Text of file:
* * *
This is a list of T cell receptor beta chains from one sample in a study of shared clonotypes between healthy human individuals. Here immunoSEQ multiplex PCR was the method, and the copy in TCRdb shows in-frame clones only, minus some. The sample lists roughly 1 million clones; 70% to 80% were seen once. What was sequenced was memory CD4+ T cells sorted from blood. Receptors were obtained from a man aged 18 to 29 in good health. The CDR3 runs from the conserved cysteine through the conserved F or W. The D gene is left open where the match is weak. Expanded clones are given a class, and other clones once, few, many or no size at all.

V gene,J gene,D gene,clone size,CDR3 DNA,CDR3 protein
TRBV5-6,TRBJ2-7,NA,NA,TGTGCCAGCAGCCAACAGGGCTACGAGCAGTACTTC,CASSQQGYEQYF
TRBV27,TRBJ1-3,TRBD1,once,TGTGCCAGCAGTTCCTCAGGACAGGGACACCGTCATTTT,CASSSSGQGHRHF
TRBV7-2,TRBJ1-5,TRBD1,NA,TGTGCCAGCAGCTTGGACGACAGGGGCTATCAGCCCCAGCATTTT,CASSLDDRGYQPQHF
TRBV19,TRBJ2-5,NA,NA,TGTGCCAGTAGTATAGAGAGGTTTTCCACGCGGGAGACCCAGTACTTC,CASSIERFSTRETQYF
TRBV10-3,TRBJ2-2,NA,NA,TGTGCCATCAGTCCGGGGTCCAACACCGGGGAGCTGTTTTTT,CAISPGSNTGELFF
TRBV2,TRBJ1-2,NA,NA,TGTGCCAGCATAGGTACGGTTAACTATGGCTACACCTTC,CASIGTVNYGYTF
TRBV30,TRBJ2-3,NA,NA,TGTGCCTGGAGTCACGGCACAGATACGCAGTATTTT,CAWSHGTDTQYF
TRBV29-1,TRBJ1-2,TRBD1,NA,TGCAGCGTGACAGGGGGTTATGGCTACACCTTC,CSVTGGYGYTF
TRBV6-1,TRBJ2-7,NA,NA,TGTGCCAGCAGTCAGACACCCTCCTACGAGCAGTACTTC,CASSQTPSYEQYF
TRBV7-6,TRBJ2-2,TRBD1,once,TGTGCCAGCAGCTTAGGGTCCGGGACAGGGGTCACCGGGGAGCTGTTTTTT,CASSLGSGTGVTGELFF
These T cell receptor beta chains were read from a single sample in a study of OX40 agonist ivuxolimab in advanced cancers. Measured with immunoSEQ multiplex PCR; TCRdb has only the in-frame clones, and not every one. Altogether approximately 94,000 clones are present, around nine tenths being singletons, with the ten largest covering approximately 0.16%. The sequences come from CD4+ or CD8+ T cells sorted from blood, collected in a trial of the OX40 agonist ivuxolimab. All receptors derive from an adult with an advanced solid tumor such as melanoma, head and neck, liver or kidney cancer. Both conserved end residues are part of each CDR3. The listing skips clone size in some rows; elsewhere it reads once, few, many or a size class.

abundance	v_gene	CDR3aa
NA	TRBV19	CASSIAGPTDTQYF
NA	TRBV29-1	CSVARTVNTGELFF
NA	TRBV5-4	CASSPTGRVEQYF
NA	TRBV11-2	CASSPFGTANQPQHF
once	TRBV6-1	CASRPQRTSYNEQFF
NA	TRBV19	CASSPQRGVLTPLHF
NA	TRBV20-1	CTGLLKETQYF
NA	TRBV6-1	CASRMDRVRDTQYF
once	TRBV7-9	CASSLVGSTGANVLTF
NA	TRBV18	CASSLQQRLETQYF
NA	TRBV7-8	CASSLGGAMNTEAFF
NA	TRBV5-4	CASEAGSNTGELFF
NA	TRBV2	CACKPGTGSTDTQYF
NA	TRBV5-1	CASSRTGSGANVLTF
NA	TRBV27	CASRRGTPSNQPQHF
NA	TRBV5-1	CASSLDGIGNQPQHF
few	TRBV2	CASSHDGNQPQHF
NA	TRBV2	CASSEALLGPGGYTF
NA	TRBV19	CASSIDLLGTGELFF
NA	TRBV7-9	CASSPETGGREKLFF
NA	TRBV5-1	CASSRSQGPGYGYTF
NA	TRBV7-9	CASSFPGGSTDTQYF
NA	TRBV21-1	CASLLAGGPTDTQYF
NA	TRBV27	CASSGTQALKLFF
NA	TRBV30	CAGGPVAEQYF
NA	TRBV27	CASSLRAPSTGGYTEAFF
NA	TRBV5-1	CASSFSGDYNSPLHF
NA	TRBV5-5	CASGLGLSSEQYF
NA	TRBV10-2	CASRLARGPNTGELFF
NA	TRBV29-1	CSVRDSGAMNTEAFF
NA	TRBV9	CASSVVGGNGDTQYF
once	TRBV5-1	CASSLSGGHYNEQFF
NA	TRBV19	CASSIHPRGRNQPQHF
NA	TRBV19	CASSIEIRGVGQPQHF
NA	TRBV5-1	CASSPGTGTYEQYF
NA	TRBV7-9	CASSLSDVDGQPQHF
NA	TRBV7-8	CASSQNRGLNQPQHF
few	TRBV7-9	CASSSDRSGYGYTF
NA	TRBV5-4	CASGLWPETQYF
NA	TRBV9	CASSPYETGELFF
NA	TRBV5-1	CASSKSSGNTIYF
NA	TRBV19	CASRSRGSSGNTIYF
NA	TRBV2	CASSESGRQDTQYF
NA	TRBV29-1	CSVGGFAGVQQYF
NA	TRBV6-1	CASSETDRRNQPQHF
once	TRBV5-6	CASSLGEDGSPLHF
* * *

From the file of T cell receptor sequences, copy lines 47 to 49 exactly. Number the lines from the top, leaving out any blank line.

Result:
NA	TRBV19	CASSIHPRGRNQPQHF
NA	TRBV19	CASSIEIRGVGQPQHF
NA	TRBV5-1	CASSPGTGTYEQYF